Crossing Boundaries, Taking No Prisoners
What is straight? A line can be straight, or a street, but the human heart, oh, no, it's curved like a road through mountains.
~Tennessee Williams from A Streetcar Named Desire, 1947
The Wrong Side of Right has been called transgressive homoerotic literature. That’s interesting because I seldom write “to” a genre. The story, for me, finds its own path, its own inner rhythm, pacing and characterizations. So, truth be told, I had to look it up.
What is transgressive fiction? http://en.wikipedia.org/wiki/Transgressive_fiction
“Transgressive fiction is a genre of literature that focuses on characters who feel confined by the norms and expectations of society and who break free of those confines in unusual and/or illicit ways.”
“…protagonists often pursue means to better themselves and their surroundings—albeit unusual and extreme ones. Much transgressional fiction deals with searches for self-identity, inner peace, or personal freedom. Unbound by usual restrictions of taste and literary convention, its proponents claim that transgressive fiction is capable of pungent social commentary.”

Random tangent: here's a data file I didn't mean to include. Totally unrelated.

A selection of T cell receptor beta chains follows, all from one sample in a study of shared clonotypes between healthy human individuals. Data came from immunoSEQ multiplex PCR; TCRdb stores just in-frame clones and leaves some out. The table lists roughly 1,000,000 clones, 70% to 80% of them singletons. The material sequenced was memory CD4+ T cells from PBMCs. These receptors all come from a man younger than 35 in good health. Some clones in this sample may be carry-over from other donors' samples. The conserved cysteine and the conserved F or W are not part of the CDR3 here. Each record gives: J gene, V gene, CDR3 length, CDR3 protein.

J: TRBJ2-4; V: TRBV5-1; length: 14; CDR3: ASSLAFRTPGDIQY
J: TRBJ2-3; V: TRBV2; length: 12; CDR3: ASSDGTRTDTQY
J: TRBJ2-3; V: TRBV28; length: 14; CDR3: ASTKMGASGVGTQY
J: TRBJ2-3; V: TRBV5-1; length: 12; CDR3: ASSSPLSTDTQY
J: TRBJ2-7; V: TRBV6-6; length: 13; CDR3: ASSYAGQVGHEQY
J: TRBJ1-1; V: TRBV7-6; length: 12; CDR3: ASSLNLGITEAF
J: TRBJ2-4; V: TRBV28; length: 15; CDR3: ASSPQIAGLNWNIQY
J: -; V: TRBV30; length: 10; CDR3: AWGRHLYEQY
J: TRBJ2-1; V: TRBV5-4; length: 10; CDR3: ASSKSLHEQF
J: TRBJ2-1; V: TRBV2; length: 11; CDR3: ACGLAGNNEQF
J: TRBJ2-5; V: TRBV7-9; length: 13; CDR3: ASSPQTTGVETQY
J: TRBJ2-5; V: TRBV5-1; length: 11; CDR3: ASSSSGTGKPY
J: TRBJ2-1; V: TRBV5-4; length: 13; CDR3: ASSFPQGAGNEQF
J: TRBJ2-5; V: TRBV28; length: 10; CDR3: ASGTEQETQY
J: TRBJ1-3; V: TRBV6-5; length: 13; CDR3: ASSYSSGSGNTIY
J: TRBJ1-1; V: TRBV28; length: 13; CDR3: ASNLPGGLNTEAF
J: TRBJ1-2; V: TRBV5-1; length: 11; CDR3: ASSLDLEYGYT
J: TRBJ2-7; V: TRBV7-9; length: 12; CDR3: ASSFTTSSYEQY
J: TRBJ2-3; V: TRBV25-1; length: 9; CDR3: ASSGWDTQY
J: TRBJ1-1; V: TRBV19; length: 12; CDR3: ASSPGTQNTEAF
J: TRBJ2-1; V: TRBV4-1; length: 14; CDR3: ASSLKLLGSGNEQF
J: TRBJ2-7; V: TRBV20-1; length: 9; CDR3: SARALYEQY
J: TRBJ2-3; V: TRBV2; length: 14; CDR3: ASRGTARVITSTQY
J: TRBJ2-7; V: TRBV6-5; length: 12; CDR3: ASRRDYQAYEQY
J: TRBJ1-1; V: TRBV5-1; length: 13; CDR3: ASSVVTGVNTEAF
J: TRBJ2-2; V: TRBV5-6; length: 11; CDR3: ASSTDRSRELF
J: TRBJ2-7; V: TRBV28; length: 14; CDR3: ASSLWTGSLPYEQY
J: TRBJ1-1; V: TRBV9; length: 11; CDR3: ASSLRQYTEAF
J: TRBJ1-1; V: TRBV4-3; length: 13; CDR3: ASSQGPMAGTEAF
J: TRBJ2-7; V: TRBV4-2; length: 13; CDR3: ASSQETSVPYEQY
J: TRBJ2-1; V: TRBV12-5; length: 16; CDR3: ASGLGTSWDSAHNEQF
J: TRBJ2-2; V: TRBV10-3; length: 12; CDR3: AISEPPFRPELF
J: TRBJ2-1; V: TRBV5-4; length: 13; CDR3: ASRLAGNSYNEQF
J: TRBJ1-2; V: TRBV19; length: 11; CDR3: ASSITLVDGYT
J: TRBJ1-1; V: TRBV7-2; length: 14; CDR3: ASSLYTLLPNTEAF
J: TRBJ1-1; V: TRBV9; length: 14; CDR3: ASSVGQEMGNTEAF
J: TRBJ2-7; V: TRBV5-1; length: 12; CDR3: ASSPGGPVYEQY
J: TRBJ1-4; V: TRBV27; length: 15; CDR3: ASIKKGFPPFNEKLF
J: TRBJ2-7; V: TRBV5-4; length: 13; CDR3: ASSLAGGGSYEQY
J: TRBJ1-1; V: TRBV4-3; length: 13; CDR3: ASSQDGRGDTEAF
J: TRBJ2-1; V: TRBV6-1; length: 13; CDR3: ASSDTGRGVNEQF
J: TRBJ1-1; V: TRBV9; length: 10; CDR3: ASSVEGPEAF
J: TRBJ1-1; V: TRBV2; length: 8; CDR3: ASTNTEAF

Huh, well, okay then. TWSoR certainly does qualify and my protagonist, Tony Mitchell, could stand as the archetype for a man on the edge, a man trapped inside a deep well of inner turmoil, whose only solutions lie in self-abuse and self-loathing. Tony is the epitome of dysfunction and his ennabler (and some might argue his savior), Tank, is a man who brings violence and fetishistic behavior to the table.
Tony’s story is an angst-ridden journey that pulls no punches. Like the man, this story is raw and gritty … and it might even challenge how you look at the male-male dynamic.
Of all the stories I have written, this is the one I wish to be remembered for…